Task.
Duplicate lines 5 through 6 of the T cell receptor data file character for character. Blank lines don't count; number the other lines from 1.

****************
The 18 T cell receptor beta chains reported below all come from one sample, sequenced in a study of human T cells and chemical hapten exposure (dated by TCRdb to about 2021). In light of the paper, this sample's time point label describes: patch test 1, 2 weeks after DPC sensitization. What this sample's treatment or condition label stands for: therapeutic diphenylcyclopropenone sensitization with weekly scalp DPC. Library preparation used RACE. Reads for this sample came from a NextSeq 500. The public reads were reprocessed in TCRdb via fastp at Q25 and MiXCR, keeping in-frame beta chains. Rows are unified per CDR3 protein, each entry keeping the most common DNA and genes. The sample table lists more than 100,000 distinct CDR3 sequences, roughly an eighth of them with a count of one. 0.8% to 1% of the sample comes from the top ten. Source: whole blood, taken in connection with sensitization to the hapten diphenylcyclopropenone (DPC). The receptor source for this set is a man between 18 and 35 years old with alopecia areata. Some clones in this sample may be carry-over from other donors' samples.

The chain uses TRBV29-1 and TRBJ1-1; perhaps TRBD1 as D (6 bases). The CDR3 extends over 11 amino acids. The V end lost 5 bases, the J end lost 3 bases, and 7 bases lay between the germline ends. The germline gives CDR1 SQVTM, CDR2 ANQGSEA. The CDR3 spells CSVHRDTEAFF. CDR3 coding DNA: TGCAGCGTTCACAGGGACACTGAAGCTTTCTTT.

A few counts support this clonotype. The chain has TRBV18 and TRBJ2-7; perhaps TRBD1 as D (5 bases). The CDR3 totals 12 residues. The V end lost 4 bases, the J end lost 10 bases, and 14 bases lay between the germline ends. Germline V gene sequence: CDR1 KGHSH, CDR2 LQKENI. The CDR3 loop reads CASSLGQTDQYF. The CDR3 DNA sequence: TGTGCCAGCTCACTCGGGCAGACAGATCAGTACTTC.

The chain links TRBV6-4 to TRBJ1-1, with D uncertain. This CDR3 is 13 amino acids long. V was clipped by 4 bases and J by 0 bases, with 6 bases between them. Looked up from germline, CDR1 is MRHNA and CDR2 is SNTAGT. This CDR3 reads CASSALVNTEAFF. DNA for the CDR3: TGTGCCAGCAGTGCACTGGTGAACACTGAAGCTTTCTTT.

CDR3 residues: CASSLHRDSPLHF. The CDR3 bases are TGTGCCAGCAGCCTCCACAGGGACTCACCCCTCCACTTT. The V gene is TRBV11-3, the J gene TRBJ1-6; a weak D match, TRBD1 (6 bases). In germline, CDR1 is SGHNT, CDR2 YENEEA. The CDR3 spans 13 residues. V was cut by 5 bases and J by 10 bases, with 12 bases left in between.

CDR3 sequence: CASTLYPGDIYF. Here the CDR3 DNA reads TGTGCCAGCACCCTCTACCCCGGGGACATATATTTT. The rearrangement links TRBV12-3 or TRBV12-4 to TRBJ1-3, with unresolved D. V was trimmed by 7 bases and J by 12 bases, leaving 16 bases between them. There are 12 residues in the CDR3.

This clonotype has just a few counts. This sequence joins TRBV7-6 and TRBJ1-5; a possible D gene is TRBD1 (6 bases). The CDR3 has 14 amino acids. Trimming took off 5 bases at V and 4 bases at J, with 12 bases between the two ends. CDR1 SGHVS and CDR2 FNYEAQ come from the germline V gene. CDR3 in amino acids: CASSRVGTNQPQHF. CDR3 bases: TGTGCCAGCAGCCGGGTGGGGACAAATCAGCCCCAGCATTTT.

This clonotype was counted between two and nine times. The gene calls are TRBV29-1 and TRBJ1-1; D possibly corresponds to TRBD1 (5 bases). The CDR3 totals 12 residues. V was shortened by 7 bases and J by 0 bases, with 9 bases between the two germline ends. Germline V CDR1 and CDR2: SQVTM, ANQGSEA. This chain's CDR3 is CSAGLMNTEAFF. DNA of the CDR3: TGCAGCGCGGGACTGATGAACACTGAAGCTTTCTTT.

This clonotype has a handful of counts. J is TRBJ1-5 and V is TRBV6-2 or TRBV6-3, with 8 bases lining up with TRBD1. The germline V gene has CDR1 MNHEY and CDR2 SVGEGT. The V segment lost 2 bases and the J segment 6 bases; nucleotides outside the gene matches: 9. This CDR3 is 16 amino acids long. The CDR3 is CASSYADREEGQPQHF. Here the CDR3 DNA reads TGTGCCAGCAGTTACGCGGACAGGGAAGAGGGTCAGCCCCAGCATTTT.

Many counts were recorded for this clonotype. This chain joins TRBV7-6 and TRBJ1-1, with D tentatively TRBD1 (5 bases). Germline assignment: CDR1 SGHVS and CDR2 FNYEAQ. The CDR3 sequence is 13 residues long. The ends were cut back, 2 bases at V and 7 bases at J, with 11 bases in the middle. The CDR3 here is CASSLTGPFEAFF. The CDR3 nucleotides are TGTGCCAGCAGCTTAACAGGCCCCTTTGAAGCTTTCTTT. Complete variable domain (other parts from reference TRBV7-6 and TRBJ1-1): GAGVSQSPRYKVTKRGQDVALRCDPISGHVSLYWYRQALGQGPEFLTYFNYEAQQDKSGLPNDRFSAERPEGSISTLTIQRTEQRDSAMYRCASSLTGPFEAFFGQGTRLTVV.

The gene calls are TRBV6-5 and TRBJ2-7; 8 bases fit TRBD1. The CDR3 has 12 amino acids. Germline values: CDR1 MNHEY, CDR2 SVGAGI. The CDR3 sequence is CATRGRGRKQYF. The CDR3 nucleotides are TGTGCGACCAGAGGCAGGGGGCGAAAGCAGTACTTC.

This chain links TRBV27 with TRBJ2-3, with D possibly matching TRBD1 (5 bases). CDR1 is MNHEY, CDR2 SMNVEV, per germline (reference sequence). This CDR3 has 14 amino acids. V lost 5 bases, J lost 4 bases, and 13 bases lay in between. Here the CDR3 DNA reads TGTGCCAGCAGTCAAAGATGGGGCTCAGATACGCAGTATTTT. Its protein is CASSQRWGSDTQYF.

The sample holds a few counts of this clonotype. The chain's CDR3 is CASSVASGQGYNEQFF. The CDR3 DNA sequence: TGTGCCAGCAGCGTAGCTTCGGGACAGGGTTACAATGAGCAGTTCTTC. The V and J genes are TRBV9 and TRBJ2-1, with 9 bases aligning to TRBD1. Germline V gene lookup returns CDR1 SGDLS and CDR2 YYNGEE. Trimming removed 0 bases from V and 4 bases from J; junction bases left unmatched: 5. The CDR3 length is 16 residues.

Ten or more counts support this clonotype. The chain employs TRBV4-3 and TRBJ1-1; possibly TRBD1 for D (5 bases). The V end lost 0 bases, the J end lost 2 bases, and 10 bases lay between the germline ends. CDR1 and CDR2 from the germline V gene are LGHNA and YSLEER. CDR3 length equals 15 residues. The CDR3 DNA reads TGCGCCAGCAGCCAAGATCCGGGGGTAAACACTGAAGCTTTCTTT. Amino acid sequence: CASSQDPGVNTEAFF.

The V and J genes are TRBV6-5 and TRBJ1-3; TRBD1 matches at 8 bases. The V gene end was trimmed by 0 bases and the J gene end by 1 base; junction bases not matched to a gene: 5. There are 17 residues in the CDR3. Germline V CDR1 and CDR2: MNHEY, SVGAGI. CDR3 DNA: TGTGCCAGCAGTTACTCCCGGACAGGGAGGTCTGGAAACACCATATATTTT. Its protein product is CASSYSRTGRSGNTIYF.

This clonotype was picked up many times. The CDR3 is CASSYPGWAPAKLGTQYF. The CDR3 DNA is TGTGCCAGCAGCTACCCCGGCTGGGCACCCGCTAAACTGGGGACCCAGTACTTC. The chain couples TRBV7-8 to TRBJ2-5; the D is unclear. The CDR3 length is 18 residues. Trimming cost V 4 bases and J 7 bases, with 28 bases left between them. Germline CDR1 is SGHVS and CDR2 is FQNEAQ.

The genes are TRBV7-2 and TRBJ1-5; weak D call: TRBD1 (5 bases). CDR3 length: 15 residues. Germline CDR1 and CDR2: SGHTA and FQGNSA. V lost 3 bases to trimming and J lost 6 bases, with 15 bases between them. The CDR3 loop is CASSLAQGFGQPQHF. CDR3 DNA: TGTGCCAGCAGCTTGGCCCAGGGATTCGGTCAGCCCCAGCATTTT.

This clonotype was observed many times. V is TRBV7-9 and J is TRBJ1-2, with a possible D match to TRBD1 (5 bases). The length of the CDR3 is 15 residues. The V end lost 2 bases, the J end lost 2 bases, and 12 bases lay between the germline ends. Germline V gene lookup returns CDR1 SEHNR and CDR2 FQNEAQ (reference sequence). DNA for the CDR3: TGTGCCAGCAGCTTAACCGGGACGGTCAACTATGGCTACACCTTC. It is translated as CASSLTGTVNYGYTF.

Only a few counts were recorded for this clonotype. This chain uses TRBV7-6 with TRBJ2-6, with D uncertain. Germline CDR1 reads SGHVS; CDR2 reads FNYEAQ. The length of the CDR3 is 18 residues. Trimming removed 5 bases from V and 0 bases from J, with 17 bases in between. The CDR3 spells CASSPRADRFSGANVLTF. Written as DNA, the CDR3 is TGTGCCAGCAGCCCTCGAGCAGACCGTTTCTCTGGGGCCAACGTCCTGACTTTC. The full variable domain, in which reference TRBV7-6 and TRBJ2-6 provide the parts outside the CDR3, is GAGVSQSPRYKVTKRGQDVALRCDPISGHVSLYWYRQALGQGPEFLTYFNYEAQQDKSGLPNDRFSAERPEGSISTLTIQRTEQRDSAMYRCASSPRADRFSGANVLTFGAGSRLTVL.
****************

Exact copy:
CDR3 residues: CASSLHRDSPLHF. The CDR3 bases are TGTGCCAGCAGCCTCCACAGGGACTCACCCCTCCACTTT. The V gene is TRBV11-3, the J gene TRBJ1-6; a weak D match, TRBD1 (6 bases). In germline, CDR1 is SGHNT, CDR2 YENEEA. The CDR3 spans 13 residues. V was cut by 5 bases and J by 10 bases, with 12 bases left in between.

CDR3 sequence: CASTLYPGDIYF. Here the CDR3 DNA reads TGTGCCAGCACCCTCTACCCCGGGGACATATATTTT. The rearrangement links TRBV12-3 or TRBV12-4 to TRBJ1-3, with unresolved D. V was trimmed by 7 bases and J by 12 bases, leaving 16 bases between them. There are 12 residues in the CDR3.